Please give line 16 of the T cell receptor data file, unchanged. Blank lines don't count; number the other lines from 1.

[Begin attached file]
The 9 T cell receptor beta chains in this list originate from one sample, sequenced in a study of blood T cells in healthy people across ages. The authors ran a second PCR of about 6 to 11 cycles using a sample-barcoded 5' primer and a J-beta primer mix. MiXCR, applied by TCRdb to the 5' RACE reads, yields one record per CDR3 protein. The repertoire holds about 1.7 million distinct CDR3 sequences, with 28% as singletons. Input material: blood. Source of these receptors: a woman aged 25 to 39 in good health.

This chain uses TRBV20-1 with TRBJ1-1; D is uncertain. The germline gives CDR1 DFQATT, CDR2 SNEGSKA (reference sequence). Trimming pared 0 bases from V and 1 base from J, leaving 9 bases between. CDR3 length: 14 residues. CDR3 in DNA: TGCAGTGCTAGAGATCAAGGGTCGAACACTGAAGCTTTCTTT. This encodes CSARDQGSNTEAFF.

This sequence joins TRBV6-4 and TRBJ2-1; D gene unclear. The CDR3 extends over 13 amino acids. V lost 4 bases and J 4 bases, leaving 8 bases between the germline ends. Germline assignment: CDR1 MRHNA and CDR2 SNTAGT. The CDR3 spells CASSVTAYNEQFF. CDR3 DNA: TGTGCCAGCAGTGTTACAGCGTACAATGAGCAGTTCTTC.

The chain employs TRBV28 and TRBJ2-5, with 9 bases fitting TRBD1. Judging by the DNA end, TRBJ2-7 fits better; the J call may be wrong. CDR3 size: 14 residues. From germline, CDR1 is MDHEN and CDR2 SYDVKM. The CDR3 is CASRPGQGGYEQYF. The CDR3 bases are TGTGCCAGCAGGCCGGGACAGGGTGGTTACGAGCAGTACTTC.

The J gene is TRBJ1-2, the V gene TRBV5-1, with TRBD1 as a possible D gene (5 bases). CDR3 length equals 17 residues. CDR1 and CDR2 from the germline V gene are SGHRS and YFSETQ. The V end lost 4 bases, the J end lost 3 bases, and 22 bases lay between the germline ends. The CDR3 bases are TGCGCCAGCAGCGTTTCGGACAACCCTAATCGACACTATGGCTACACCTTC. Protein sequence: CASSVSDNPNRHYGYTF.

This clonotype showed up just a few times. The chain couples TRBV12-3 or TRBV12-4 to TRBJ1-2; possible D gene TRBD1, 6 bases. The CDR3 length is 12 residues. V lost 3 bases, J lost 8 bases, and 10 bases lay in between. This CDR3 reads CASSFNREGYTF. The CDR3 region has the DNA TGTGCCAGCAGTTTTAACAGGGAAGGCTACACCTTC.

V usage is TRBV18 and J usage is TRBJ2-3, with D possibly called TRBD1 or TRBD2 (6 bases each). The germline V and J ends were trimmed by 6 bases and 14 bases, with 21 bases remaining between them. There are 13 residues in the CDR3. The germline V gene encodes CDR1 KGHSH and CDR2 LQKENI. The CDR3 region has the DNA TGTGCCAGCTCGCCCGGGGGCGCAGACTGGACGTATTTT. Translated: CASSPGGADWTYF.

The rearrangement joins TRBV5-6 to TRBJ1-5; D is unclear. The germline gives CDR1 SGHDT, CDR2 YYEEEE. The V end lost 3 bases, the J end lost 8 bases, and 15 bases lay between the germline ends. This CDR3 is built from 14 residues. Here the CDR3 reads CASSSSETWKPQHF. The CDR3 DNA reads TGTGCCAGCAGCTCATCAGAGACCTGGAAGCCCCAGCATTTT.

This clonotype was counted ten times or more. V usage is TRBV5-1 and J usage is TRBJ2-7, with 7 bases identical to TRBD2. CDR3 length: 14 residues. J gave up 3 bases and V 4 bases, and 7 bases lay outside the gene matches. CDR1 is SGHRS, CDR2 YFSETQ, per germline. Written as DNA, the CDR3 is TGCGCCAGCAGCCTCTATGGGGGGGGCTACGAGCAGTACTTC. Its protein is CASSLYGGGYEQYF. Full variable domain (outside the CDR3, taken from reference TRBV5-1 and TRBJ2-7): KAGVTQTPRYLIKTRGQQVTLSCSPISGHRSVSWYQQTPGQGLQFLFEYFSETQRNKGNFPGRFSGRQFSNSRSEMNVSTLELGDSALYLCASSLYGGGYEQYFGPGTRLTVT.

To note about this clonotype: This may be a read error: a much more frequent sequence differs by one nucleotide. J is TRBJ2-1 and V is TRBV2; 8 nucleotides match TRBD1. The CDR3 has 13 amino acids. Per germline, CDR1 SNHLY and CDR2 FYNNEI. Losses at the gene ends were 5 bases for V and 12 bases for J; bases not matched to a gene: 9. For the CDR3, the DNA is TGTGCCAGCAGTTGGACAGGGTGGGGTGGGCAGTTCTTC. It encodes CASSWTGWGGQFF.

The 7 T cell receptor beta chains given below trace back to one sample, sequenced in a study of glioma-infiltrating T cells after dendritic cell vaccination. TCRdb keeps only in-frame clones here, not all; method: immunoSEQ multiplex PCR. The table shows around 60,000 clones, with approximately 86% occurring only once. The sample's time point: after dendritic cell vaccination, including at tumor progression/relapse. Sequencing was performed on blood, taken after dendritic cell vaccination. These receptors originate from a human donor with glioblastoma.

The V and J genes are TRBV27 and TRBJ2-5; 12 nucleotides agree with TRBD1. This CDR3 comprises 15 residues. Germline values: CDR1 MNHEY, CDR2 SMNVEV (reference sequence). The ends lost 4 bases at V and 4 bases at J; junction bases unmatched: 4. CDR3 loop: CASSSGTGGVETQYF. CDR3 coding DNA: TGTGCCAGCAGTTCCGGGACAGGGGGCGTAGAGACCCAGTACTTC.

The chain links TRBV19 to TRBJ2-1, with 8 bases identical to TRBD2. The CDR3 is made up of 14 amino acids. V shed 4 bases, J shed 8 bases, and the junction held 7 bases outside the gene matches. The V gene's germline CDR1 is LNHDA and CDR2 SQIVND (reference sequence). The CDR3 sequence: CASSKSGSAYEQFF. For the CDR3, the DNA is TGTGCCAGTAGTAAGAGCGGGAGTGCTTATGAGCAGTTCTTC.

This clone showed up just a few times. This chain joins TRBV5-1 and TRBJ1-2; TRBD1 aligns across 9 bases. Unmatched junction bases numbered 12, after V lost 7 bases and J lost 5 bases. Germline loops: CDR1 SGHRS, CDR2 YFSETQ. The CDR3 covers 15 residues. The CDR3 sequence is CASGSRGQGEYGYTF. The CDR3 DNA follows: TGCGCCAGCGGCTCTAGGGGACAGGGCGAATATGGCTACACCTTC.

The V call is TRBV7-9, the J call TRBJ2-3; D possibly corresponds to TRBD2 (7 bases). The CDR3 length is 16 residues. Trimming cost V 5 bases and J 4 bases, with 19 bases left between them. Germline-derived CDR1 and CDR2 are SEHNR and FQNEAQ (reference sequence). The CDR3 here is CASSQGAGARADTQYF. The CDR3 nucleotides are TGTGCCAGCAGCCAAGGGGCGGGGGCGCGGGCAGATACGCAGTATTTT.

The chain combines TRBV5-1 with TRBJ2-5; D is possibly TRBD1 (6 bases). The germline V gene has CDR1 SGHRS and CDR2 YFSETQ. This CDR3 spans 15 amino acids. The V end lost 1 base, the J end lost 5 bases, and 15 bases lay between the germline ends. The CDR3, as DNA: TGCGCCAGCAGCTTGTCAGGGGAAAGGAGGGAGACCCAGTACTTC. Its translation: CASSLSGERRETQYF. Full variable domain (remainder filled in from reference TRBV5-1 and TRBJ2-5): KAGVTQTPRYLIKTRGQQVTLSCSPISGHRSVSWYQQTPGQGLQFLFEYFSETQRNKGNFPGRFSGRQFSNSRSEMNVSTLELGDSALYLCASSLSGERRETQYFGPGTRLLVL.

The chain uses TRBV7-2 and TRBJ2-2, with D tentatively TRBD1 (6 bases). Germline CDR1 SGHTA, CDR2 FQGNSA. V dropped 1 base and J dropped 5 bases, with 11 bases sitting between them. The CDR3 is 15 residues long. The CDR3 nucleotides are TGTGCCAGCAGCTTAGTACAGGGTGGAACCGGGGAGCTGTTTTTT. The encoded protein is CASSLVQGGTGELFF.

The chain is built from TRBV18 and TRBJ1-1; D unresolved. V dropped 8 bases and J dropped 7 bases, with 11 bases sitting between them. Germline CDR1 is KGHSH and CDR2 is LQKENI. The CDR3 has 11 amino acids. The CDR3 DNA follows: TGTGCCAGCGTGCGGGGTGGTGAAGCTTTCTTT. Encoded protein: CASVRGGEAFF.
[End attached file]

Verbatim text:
The chain combines TRBV5-1 with TRBJ2-5; D is possibly TRBD1 (6 bases). The germline V gene has CDR1 SGHRS and CDR2 YFSETQ. This CDR3 spans 15 amino acids. The V end lost 1 base, the J end lost 5 bases, and 15 bases lay between the germline ends. The CDR3, as DNA: TGCGCCAGCAGCTTGTCAGGGGAAAGGAGGGAGACCCAGTACTTC. Its translation: CASSLSGERRETQYF. Full variable domain (remainder filled in from reference TRBV5-1 and TRBJ2-5): KAGVTQTPRYLIKTRGQQVTLSCSPISGHRSVSWYQQTPGQGLQFLFEYFSETQRNKGNFPGRFSGRQFSNSRSEMNVSTLELGDSALYLCASSLSGERRETQYFGPGTRLLVL.